Section 001 / Spring 2007 / Susan Tichy

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Updates! Updates! Updates! Updates! Updates! Updates! UpdatesUpdates

On this page I will post all notices of new assignments, changes to the schedule, etc. You should check this page at least once a week. You are responsible for knowing  what is posted here. Pay particular attention to this page whenever the gmu e-mail system is acting up.

April 17: I have revised the guidelines for the final portfolio, correcting one mistake and making the instructions clearer. You will find them on the Main Page.

March 17: I have posted the schedule for the rest of the semester. Use the link at left.

I have also changed a few details in the description of what is required in your final portfolio. You will find that on the Main Page.

Feb 25: Clarification: The schedule asks you to write a rhymed poem, stanzaic or otherwise, for our next workshop sessions (March 6 & 8) and calls for an open workshop (poem of your choice) for the first week after Spring Break.

In class last Thursday I modified this, to say: you may consider the next round of workshop (March 6 & 8) an open workshop, to which you may bring any sort of poem you are working on. You may still wish to bring a rhymed poem, particularly since your first portfolio is due immediately after Spring Break; but the choice is yours.

In addition, I told you last Thursday that your rhymed poem may NOT use full rhyme as end rhyme. Please use the slant-rhyme exercises, the rhyme tables, and your texts to study the alternatives. Reading a lot of 20th c. poems in the anthology may be the best path you can take to open up your ears. You can start with the poem I mentioned in class, Randell Jarrell's "A Front" on page 714.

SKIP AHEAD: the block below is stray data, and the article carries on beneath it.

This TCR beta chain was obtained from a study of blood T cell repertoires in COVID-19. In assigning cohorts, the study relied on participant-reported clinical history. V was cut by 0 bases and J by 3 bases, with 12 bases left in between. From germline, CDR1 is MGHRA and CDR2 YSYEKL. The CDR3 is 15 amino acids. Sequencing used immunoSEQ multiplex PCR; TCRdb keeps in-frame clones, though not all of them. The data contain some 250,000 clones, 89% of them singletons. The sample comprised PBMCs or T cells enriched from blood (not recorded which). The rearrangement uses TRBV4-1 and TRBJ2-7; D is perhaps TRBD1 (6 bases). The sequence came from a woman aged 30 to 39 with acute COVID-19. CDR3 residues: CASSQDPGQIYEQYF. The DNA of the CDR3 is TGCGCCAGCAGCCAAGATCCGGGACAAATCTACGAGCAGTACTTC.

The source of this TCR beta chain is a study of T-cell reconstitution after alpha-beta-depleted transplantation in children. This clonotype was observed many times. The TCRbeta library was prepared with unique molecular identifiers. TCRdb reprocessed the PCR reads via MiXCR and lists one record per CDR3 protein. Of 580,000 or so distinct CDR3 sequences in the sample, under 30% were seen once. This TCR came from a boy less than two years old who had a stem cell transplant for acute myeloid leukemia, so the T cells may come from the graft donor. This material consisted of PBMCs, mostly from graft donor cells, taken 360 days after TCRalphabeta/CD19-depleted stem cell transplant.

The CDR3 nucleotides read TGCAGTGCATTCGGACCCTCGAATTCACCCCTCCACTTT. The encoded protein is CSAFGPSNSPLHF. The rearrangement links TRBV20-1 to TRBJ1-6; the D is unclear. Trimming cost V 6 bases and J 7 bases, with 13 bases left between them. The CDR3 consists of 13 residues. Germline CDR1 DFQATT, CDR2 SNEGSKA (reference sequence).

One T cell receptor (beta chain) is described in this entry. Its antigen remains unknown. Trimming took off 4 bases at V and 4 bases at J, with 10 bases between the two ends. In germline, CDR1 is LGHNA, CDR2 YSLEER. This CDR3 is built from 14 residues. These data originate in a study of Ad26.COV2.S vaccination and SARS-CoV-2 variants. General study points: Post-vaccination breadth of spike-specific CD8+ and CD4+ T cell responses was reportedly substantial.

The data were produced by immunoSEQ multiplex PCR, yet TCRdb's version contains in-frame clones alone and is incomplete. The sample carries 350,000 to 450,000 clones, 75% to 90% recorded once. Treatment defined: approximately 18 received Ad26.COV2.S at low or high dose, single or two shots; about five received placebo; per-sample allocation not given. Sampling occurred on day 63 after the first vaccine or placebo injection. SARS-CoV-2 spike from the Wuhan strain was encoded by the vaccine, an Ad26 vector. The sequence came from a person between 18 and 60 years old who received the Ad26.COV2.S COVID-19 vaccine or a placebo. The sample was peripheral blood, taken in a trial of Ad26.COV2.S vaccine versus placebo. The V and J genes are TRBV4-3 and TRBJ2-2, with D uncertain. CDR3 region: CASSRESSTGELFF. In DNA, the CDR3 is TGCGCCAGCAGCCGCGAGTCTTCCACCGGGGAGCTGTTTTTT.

Once you start your poem, use the slant rhyme exercises to find words. Generate a lot of words--by "a lot" I mean: if you need two words, generate 20 or 30.

I also asked you to use some enjambment in your rhymed poems--again, just read, and listen. If you find this very difficult, try one of these ploys:
  • write a rhymed free verse poem
  • combine the first assignment, counterpointed free verse, with slant rhymes

  • <>use or modify step a) in the quantitative syllabics exercise, in which you begin by writing a sentence, rather than by writing lines

Feb 17: I have posted the schedule through the week after Spring Break.  Your first portfolio is due on the Tuesday of that week

Feb 17: Rhyme tables have been sent by e-mail, as has a reminder that two annotated poems are due next week. Note that the schedule used to say three poems were due next week: I have reduced it to two; however, your total number of ten poems by the end of the semester remains unchanged.